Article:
Unless you’re living under a rock or on a remote island with no internet, you’ve obviously heard about Verizon buying Yahoo! No big deal, right? Just another acquisition in the telecomm/internet space. It’s not a surprising move since Verizon bought AOL not too long ago. (Yes, that AOL from the 90’s.) So why am I bringing up another M&A play? Well, if you’re into increasing the performance of marketing campaigns and gaining more customers, this acquisition should make your ears perk up.
What the Verizon / Yahoo! merger means for advertisers
Let me explain. AOL, the sender of a bazillion CDs in the 1990s, reaches an estimated 15 million people each month in the U.S. According to Quantcast its ranked the 85th most trafficked site in the country. Now, Yahoo! is ranked 8th with a reach of over 105 million people in the U.S. monthly. And Verizon Wireless itself isn’t too shabby with 145.7 million subscribers. So when you put all that together this new family reaches an estimated 265 million or the equivalent of 82% of the entire U.S. (with duplication of course).
Yes, that alone is note worthy, to say the least. But what’s more fascinating is another side of this marriage. One that I’ve talked about while presenting on travel trends at a few conferences in the last year, ever since the Verizon and Yahoo! talks began. A cell phone carrier is a powerful entity, rich in data and information. Specifically, information on their subscribers, where they live, their data usage and (for DMOs and those in the travel/hospitality world) where they travel. And in this case that’s data on 145.7 million people.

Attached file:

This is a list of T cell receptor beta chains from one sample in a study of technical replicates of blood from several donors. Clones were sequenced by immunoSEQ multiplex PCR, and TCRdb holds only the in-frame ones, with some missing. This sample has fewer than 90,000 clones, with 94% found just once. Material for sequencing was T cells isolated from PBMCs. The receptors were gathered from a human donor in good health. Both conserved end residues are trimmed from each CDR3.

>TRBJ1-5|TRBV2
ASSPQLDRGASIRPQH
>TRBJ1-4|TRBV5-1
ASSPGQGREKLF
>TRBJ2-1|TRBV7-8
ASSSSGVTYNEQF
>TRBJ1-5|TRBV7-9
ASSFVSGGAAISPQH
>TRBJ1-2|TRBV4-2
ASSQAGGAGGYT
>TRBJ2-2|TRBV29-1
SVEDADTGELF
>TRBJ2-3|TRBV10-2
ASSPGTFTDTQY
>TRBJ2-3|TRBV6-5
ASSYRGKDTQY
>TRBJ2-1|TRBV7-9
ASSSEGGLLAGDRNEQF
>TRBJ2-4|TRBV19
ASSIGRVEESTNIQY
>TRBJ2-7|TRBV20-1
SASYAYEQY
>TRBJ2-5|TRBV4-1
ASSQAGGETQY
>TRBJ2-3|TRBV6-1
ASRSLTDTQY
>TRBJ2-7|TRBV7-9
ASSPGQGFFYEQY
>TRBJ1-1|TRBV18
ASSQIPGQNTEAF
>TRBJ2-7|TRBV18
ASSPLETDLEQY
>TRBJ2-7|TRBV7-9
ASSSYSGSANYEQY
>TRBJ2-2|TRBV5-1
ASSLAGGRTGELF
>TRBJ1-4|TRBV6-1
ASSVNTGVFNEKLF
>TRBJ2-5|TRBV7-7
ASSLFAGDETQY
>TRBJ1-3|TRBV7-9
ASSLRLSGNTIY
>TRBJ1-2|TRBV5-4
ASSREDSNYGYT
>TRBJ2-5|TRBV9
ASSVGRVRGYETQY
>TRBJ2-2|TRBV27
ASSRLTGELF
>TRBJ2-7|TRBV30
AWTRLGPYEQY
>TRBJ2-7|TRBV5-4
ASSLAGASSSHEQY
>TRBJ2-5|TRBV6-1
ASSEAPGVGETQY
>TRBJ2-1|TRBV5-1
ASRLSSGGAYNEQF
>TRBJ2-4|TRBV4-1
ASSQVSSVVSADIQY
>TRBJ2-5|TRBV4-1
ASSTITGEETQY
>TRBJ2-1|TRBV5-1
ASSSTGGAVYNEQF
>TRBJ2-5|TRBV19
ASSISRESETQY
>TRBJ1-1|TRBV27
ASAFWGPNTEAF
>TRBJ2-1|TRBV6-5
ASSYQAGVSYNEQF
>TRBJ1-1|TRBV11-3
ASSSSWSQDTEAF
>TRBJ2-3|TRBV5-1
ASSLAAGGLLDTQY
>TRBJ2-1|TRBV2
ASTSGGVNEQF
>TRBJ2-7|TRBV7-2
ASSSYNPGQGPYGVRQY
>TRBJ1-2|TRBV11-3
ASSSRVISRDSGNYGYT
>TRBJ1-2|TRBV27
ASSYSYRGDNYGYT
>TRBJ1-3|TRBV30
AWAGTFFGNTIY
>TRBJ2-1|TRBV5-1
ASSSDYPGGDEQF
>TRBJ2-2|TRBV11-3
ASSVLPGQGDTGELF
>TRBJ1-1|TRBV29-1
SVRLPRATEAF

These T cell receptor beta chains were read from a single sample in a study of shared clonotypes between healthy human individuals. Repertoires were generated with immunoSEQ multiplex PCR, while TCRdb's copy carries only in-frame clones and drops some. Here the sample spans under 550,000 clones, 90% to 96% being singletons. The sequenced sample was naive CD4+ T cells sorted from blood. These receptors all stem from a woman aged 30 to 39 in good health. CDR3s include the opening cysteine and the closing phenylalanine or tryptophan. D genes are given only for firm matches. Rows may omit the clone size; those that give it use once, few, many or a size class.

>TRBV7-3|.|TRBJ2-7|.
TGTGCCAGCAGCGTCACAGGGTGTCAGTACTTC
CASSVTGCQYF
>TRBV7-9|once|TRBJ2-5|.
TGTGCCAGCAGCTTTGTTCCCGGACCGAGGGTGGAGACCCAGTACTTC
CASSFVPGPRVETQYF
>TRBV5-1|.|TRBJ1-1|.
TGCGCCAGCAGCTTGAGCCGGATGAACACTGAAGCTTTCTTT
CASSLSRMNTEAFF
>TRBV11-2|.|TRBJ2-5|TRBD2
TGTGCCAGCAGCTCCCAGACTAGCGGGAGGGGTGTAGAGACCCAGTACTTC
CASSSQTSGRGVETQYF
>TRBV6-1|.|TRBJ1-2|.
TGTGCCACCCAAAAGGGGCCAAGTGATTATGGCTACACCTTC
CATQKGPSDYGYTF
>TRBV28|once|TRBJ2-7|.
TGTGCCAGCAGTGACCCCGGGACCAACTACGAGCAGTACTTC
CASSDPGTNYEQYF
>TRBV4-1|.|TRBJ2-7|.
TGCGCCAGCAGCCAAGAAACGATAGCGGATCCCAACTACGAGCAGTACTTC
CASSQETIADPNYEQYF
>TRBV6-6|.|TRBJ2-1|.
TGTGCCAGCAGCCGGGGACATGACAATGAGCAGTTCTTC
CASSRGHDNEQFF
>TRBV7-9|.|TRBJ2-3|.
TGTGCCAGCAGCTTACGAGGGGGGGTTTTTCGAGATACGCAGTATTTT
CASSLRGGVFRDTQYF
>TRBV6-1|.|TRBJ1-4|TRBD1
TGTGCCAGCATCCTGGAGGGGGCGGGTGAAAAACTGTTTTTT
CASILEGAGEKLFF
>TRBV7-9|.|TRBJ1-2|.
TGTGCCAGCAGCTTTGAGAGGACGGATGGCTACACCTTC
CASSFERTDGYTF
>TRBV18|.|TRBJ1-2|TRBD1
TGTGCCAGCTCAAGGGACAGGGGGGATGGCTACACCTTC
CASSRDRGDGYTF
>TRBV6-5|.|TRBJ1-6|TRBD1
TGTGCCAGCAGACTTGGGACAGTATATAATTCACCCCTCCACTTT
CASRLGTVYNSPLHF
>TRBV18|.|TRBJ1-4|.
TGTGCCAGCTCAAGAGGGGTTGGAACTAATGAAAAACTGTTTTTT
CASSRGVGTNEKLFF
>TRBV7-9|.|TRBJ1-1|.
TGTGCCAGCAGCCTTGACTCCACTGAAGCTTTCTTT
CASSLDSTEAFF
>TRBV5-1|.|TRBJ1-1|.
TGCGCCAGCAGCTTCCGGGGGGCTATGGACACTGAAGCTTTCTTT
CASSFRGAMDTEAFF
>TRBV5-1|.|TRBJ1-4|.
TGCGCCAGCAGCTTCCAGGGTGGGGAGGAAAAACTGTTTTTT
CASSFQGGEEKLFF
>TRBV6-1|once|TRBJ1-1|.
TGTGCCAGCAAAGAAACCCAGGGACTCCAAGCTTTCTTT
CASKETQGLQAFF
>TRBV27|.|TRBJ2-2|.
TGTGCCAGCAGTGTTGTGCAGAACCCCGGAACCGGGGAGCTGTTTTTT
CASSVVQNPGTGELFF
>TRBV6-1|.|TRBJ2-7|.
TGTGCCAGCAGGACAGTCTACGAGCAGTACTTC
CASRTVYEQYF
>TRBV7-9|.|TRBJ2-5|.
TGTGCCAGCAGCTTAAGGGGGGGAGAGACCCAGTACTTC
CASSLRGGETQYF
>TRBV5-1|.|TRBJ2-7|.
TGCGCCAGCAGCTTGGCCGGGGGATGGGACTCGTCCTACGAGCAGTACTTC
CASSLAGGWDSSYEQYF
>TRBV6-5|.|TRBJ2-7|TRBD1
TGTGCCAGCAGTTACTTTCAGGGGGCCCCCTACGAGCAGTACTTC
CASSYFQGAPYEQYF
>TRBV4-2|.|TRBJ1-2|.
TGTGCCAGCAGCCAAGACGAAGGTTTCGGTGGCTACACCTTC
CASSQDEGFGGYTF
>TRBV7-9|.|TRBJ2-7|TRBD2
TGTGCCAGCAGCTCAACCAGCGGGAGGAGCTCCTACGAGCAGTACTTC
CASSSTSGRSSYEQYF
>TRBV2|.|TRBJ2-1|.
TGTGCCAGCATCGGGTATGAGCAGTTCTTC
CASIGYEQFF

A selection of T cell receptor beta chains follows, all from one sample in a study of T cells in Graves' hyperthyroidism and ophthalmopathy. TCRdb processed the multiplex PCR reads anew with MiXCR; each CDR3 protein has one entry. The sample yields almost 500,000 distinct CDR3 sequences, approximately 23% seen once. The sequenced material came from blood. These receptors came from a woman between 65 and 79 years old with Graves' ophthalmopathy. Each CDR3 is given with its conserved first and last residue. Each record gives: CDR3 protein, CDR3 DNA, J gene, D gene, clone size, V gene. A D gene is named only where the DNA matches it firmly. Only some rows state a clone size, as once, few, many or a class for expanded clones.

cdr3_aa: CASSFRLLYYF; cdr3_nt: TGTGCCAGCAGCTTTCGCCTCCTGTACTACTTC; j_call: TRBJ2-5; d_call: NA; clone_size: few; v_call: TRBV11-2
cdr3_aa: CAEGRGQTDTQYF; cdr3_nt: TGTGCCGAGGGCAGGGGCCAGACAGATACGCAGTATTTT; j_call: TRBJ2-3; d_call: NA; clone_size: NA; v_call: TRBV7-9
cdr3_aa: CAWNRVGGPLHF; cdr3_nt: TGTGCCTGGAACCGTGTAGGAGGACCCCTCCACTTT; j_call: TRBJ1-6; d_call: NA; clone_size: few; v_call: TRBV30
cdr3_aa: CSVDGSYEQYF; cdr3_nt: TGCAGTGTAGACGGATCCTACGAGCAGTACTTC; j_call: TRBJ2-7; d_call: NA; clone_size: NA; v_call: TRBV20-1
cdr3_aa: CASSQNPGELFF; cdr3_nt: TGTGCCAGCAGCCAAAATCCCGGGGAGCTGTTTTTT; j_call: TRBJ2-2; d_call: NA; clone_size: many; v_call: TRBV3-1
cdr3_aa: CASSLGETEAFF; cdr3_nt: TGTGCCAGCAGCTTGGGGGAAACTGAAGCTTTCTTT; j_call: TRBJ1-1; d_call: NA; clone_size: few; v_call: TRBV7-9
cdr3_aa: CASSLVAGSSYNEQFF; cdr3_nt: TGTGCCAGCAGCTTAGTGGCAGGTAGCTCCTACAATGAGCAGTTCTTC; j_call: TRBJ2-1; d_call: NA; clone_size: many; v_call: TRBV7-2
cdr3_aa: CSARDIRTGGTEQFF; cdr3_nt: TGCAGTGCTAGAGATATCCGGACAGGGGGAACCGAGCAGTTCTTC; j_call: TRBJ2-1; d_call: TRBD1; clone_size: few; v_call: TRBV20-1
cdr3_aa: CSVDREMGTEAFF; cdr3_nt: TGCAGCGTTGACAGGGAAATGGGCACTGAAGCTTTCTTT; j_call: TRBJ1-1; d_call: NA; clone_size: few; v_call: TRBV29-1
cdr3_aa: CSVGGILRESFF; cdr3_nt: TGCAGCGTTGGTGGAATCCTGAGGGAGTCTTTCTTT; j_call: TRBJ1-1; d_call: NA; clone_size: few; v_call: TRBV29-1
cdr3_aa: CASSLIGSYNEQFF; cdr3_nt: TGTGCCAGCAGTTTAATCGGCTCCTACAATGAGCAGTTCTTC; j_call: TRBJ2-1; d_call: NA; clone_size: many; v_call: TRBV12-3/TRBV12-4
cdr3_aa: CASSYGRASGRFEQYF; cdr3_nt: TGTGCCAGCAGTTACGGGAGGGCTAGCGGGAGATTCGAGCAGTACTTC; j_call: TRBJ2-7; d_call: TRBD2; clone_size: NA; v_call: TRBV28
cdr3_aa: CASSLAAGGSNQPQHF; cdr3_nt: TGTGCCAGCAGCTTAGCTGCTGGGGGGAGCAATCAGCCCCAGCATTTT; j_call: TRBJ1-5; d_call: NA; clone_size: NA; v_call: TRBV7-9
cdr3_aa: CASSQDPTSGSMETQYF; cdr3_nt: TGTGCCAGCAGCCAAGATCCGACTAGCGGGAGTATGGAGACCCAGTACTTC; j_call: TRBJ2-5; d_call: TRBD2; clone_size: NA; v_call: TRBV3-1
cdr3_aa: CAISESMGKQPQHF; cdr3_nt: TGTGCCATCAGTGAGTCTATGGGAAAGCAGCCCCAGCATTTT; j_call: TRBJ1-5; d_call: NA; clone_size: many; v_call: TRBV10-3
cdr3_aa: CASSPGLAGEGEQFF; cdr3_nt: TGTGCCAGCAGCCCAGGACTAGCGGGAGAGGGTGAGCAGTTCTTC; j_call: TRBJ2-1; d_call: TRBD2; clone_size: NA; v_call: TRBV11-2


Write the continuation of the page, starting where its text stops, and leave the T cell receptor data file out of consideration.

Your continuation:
Tracking consumers from interest through purchase
Now, marry that wealth of data with an infrastructure like Yahoo! and AOL that delivers information, entertainment, news, promotions, etc to millions of people each month. Now you have a group that not only knows where people are and where they go, but through marketing technology you can see what type of information they consumer online, what they shop for and what they ultimately purchase. Are they researching travel destinations? Purchasing a new car? Refinancing a home? The combination of information that both sides of the table possess (cell phone subscribers, online behaviors and interests) is powerful and brings enormous potential to a marketer’s bag of tricks.
Using cell phone data with promotional campaigns
But wait, there’s more! Hotels want to increase occupancy. So they promote specials and packages to raise interest and hopefully convert potential travelers into a guest. What if that hotel could merge its database of customer cell phone #s with Verizon’s subscriber base? Verizon could then find out a lot more about the hotel’s regulars, which could help in market analysis and audience segmentation. Great. But what if Verizon could then take that information, including the actual cell phone account, and serve the hotel’s promotional ad to its Verizon customers who fall within a predetermined profile and are highly likely to react positively to the offer. Within the same initiative, the hotel could track campaign performance by cell phone numbers, directly attributing conversion back to the Verizon initiative.
This is not just another acquisition in the telecomm/internet world. When the pieces of the puzzle are laid out correctly, this marriage of Verizon, AOL and Yahoo! has the potential to become a powerful marketing strategy.